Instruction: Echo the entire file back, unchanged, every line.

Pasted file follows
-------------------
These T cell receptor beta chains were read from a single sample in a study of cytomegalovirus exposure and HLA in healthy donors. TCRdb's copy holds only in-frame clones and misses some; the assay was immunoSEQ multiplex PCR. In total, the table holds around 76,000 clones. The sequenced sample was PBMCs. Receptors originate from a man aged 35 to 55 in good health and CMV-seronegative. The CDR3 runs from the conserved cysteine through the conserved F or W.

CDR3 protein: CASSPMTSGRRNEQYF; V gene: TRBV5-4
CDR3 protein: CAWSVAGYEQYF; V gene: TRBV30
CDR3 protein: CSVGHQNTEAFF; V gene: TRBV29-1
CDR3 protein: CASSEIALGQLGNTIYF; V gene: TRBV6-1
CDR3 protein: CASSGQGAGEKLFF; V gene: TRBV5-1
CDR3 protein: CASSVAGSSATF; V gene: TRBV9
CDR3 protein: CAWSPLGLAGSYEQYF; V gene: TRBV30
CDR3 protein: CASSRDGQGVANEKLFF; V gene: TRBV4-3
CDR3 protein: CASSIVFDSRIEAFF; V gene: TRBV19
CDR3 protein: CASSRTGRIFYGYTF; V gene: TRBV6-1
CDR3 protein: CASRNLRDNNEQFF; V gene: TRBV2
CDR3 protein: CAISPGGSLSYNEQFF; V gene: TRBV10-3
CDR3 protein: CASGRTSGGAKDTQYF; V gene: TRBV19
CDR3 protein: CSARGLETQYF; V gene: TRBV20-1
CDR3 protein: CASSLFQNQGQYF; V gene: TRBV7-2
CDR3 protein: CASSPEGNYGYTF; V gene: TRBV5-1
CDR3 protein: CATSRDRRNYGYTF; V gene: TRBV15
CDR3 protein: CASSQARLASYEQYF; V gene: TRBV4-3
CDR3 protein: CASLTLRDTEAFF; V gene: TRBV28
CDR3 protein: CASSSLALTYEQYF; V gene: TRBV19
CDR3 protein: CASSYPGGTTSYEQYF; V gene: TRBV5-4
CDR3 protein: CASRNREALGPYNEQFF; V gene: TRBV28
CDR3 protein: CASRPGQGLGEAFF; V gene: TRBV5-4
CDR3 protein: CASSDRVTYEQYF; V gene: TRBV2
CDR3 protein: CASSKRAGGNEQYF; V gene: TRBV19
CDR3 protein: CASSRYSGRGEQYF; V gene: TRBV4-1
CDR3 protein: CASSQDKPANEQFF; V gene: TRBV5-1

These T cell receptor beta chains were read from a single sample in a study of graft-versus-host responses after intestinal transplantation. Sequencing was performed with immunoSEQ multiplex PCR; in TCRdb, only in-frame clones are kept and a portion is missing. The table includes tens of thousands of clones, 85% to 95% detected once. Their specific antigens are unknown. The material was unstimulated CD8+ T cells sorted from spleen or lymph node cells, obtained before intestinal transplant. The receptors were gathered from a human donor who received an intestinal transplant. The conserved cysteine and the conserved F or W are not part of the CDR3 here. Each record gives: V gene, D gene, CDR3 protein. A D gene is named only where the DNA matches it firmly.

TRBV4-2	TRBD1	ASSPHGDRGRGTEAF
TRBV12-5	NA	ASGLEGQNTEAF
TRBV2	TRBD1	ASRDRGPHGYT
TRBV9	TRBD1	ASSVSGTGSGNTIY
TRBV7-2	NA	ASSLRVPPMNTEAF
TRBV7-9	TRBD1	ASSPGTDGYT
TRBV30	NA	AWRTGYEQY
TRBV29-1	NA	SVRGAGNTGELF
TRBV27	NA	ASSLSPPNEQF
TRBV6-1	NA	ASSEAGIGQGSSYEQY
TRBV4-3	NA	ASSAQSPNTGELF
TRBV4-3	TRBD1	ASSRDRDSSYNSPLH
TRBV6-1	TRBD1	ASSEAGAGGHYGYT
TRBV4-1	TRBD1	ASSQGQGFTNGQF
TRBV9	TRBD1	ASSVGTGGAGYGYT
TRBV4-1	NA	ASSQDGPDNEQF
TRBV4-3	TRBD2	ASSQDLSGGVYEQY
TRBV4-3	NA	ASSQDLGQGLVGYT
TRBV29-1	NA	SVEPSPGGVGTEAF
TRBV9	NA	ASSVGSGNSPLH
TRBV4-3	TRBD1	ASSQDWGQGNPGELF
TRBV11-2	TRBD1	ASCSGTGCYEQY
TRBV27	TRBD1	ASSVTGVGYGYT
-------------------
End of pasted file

These T cell receptor beta chains were read from a single sample in a study of cytomegalovirus exposure and HLA in healthy donors. TCRdb's copy holds only in-frame clones and misses some; the assay was immunoSEQ multiplex PCR. In total, the table holds around 76,000 clones. The sequenced sample was PBMCs. Receptors originate from a man aged 35 to 55 in good health and CMV-seronegative. The CDR3 runs from the conserved cysteine through the conserved F or W.

CDR3 protein: CASSPMTSGRRNEQYF; V gene: TRBV5-4
CDR3 protein: CAWSVAGYEQYF; V gene: TRBV30
CDR3 protein: CSVGHQNTEAFF; V gene: TRBV29-1
CDR3 protein: CASSEIALGQLGNTIYF; V gene: TRBV6-1
CDR3 protein: CASSGQGAGEKLFF; V gene: TRBV5-1
CDR3 protein: CASSVAGSSATF; V gene: TRBV9
CDR3 protein: CAWSPLGLAGSYEQYF; V gene: TRBV30
CDR3 protein: CASSRDGQGVANEKLFF; V gene: TRBV4-3
CDR3 protein: CASSIVFDSRIEAFF; V gene: TRBV19
CDR3 protein: CASSRTGRIFYGYTF; V gene: TRBV6-1
CDR3 protein: CASRNLRDNNEQFF; V gene: TRBV2
CDR3 protein: CAISPGGSLSYNEQFF; V gene: TRBV10-3
CDR3 protein: CASGRTSGGAKDTQYF; V gene: TRBV19
CDR3 protein: CSARGLETQYF; V gene: TRBV20-1
CDR3 protein: CASSLFQNQGQYF; V gene: TRBV7-2
CDR3 protein: CASSPEGNYGYTF; V gene: TRBV5-1
CDR3 protein: CATSRDRRNYGYTF; V gene: TRBV15
CDR3 protein: CASSQARLASYEQYF; V gene: TRBV4-3
CDR3 protein: CASLTLRDTEAFF; V gene: TRBV28
CDR3 protein: CASSSLALTYEQYF; V gene: TRBV19
CDR3 protein: CASSYPGGTTSYEQYF; V gene: TRBV5-4
CDR3 protein: CASRNREALGPYNEQFF; V gene: TRBV28
CDR3 protein: CASRPGQGLGEAFF; V gene: TRBV5-4
CDR3 protein: CASSDRVTYEQYF; V gene: TRBV2
CDR3 protein: CASSKRAGGNEQYF; V gene: TRBV19
CDR3 protein: CASSRYSGRGEQYF; V gene: TRBV4-1
CDR3 protein: CASSQDKPANEQFF; V gene: TRBV5-1

These T cell receptor beta chains were read from a single sample in a study of graft-versus-host responses after intestinal transplantation. Sequencing was performed with immunoSEQ multiplex PCR; in TCRdb, only in-frame clones are kept and a portion is missing. The table includes tens of thousands of clones, 85% to 95% detected once. Their specific antigens are unknown. The material was unstimulated CD8+ T cells sorted from spleen or lymph node cells, obtained before intestinal transplant. The receptors were gathered from a human donor who received an intestinal transplant. The conserved cysteine and the conserved F or W are not part of the CDR3 here. Each record gives: V gene, D gene, CDR3 protein. A D gene is named only where the DNA matches it firmly.

TRBV4-2	TRBD1	ASSPHGDRGRGTEAF
TRBV12-5	NA	ASGLEGQNTEAF
TRBV2	TRBD1	ASRDRGPHGYT
TRBV9	TRBD1	ASSVSGTGSGNTIY
TRBV7-2	NA	ASSLRVPPMNTEAF
TRBV7-9	TRBD1	ASSPGTDGYT
TRBV30	NA	AWRTGYEQY
TRBV29-1	NA	SVRGAGNTGELF
TRBV27	NA	ASSLSPPNEQF
TRBV6-1	NA	ASSEAGIGQGSSYEQY
TRBV4-3	NA	ASSAQSPNTGELF
TRBV4-3	TRBD1	ASSRDRDSSYNSPLH
TRBV6-1	TRBD1	ASSEAGAGGHYGYT
TRBV4-1	TRBD1	ASSQGQGFTNGQF
TRBV9	TRBD1	ASSVGTGGAGYGYT
TRBV4-1	NA	ASSQDGPDNEQF
TRBV4-3	TRBD2	ASSQDLSGGVYEQY
TRBV4-3	NA	ASSQDLGQGLVGYT
TRBV29-1	NA	SVEPSPGGVGTEAF
TRBV9	NA	ASSVGSGNSPLH
TRBV4-3	TRBD1	ASSQDWGQGNPGELF
TRBV11-2	TRBD1	ASCSGTGCYEQY
TRBV27	TRBD1	ASSVTGVGYGYT